As a museum visitor, have you ever wondered if your views are used in the process of developing programming? How exactly does the museum know what the community wants to learn and see? Perhaps it’s the luck of the draw or perhaps it’s the result of something called an audience researcher.
When the snowy days approach and inclement weather beckons for indoor activities, consider bringing the family to visit our permanent collection. Go on a hunt through our galleries for paintings that have snow. Each painting can spark fun discussion about the content and context of the work. For older children, the discussion could evolve into a research project about the artist.
It’s great when our famous works get to meet famous people. Actors Bill and Susan Hayes made sure that they had time to visit the Cleveland Museum of Art during their media tour on October 20. Married for 35 years, the couple has played Doug and Julie Williams on NBC’s “Days of our Lives” for almost as long.
Certainly, institutions that benefit from hundreds of hours of volunteer help, such as the Cleveland Museum of Art, can attest to the importance of volunteers. Studies now show that the volunteers themselves also reap advantages, including expanding their social networks, building their resumes, enjoying healthier lifestyles, and traveling the world.
From its very beginning, the Cleveland Museum of Art has been an institution “for the benefit of all the people forever.” These words are key to understanding the museum’s role in the local community and beyond. One of the ways the museum is demonstrating this commitment to inclusive programs is manifested in the new “How Do You See It” multilingual advertisements and visitor guides.
“Totally drew me in–an incredible experience."
"I thought the piece was simply beautiful. Beautifully executed, as well as beautiful to watch."
"As for me the exhibit at first glance impacts me, grabs my attention. The use of both a documentary format and hi-definition manner … Very moving."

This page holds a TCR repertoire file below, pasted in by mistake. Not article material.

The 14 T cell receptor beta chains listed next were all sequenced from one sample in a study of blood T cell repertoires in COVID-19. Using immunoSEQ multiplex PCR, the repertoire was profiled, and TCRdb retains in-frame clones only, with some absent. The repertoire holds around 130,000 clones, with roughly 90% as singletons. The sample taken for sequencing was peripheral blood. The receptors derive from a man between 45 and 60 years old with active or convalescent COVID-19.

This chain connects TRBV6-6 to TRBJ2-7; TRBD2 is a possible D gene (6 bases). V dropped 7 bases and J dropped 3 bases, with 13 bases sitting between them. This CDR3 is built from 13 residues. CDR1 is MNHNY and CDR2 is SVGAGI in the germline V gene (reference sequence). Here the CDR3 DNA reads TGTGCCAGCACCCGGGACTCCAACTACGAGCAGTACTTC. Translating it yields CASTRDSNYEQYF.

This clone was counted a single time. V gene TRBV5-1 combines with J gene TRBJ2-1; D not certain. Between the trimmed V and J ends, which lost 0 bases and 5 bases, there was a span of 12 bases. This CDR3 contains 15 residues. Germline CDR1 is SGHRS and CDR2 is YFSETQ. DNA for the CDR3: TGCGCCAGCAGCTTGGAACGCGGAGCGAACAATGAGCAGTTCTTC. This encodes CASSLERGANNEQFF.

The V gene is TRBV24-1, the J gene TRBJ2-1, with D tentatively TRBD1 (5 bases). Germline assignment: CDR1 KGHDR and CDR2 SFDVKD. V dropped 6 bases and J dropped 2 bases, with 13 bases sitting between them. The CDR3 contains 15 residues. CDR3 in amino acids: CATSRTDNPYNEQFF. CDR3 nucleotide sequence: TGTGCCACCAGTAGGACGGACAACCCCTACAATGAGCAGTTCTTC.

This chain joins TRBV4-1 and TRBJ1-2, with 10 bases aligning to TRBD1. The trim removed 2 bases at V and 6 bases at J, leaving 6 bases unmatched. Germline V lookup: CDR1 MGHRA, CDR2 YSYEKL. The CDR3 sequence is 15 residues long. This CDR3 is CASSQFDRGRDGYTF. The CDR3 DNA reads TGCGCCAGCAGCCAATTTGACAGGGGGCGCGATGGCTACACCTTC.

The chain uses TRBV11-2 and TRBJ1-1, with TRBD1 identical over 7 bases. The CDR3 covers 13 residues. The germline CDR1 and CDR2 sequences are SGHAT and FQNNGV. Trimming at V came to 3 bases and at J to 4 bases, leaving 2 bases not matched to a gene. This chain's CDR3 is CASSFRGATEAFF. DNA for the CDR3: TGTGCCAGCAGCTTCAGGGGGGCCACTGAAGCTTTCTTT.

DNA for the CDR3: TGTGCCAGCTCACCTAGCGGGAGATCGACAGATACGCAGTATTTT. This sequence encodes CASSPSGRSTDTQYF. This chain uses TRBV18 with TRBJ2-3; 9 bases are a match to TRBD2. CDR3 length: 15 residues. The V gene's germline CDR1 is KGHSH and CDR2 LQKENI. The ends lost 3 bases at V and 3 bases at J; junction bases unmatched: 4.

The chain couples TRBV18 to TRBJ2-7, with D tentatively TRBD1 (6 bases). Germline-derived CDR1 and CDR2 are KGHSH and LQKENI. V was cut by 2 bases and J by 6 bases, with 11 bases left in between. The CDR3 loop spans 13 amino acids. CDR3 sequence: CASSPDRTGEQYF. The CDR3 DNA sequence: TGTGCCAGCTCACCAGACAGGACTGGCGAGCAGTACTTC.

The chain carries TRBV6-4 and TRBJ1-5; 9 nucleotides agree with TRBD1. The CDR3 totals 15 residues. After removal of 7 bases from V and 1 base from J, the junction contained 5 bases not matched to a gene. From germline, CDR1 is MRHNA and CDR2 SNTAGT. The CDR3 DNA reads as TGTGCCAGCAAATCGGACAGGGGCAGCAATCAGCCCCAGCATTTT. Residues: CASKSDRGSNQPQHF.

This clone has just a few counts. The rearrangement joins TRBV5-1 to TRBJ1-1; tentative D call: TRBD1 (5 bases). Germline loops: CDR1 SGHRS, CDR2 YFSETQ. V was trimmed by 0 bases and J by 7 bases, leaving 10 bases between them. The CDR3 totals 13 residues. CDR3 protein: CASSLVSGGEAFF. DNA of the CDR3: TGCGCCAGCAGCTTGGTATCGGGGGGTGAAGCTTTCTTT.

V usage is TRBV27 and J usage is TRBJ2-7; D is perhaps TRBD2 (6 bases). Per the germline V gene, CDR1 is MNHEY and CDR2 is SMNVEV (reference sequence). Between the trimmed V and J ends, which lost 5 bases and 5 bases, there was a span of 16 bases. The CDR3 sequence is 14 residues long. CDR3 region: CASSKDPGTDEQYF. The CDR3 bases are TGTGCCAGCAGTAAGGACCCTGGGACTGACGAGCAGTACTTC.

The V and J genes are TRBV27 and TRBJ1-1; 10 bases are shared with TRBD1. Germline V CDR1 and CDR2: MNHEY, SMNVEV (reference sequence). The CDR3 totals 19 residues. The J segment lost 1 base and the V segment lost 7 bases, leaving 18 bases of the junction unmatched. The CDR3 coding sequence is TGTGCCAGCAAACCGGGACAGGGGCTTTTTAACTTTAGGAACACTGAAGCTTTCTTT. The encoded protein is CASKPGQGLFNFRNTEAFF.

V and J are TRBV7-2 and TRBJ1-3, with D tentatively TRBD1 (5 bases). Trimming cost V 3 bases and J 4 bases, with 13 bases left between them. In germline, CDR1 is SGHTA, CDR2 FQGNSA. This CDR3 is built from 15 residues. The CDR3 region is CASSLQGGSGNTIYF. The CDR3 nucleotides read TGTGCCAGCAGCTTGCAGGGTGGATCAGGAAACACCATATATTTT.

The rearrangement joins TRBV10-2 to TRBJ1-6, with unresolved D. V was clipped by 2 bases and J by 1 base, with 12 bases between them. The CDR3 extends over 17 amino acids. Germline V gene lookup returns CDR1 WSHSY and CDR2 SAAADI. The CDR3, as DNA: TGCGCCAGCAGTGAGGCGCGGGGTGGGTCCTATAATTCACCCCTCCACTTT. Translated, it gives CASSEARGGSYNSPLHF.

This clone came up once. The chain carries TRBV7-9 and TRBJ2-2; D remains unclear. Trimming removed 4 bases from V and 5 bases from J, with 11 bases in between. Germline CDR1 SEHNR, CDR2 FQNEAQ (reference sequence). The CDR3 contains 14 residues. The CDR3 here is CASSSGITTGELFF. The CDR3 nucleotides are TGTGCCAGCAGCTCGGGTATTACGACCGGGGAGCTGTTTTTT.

The Casting by Omer Fast is a contemporary video art installation. The video features compelling imagery and narratives about love and war while grappling with questions of memory and recollection. The artist visited the museum on July 9 to talk about his work.
Why is it so rare that the bronze statue of Roman emperor Marcus Aurelius survived intact to the present day? What do the paintings inside the coffin of Nesykhonsu reveal about Egyptian life? And, what can you learn about cultural beauty standards by examining the Ejagham headdress in the museum’s African collection?
These mysteries and others can be explored in the museum’s new audio tour, which premiered with the re-opening this summer of our first-level 1916 galleries. The tour provides a new way to experience the museum’s ancient, medieval, and African collections.
So much goes on behind the scenes at the Cleveland Museum of Art. Our new web site lets online visitors explore areas of the museum that are not always visible to the public and meet some of the people who give generously of their time to help ensure that everyone’s museum visit is a great one.
The next time you’re visiting the site, be sure to check out the following new features:
One of the great features of our new web site is its New Perspectives section. The section brings the voices of the museum to life through video and audio interviews with curators, artists, and even past directors as they reflect on significant pieces of art within our collection.
What's on view currently in New Perspectives?